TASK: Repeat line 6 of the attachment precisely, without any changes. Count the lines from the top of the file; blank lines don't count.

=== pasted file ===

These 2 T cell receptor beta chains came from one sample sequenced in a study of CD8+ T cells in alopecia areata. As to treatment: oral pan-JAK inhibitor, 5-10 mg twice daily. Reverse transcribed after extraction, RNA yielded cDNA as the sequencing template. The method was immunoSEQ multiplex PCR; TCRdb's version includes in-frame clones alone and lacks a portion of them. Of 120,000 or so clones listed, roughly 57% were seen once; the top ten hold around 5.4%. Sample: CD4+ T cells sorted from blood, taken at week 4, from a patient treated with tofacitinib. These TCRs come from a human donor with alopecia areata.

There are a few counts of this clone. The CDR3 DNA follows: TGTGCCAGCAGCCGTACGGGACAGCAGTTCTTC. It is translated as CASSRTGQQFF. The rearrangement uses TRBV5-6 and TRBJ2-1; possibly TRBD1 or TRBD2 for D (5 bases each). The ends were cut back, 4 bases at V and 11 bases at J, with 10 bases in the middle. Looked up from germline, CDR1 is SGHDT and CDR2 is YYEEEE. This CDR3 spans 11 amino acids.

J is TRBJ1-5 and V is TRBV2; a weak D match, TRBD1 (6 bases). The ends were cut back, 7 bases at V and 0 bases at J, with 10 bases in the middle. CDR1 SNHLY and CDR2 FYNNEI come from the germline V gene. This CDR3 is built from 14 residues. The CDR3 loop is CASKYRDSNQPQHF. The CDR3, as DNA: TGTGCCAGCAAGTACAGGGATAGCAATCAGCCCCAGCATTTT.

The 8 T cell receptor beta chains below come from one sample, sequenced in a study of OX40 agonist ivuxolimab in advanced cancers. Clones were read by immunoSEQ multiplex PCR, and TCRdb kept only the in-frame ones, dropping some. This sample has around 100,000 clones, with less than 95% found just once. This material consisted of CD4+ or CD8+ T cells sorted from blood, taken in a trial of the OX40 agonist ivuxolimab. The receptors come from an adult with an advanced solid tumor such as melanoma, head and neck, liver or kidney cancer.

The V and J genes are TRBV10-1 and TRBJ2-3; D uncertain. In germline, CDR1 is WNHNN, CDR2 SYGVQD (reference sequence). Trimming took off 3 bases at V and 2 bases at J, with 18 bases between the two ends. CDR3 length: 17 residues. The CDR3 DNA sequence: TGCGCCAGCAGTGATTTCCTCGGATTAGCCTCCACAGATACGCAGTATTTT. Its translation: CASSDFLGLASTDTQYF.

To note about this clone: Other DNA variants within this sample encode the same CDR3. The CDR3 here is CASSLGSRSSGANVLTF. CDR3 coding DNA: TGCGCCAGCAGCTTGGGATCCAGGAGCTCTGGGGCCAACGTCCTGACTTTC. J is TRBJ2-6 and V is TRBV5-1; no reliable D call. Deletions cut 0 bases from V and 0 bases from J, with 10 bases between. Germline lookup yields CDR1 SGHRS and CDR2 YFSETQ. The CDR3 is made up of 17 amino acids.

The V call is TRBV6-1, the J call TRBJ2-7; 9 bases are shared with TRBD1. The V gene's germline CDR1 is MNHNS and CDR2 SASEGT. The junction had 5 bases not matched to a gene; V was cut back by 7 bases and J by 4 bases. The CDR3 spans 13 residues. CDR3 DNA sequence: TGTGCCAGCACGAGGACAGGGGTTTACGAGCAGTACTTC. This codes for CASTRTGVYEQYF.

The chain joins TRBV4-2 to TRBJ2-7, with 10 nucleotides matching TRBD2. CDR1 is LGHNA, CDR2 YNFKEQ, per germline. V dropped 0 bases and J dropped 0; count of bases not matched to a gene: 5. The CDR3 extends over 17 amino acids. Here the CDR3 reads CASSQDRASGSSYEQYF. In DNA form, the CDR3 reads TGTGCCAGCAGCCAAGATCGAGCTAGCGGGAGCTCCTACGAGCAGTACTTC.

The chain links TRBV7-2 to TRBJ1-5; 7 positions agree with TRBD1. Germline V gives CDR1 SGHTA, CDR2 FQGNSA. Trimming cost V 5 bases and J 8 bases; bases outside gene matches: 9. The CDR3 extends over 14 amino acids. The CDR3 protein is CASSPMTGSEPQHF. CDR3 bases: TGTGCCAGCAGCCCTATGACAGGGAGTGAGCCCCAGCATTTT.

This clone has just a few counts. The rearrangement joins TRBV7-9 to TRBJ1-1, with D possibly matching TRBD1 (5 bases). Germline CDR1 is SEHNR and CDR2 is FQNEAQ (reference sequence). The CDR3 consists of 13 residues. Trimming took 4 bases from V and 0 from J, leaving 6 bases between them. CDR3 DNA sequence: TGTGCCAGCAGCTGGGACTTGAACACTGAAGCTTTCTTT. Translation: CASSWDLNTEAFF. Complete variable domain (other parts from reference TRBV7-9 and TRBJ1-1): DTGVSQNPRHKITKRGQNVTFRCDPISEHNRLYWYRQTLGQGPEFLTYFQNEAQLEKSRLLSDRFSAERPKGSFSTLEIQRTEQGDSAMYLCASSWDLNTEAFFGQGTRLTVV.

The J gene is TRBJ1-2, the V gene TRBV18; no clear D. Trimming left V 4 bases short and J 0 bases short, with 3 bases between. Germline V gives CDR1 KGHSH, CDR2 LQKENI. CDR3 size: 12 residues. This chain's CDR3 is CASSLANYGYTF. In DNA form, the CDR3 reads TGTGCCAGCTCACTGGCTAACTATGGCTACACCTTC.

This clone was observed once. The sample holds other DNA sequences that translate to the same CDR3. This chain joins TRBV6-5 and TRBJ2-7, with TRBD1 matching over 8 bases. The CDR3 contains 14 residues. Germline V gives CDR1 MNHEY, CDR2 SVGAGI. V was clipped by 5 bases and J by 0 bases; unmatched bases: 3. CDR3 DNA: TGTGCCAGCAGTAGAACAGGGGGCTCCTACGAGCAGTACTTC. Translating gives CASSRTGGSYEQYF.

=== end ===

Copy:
To note about this clone: Other DNA variants within this sample encode the same CDR3. The CDR3 here is CASSLGSRSSGANVLTF. CDR3 coding DNA: TGCGCCAGCAGCTTGGGATCCAGGAGCTCTGGGGCCAACGTCCTGACTTTC. J is TRBJ2-6 and V is TRBV5-1; no reliable D call. Deletions cut 0 bases from V and 0 bases from J, with 10 bases between. Germline lookup yields CDR1 SGHRS and CDR2 YFSETQ. The CDR3 is made up of 17 amino acids.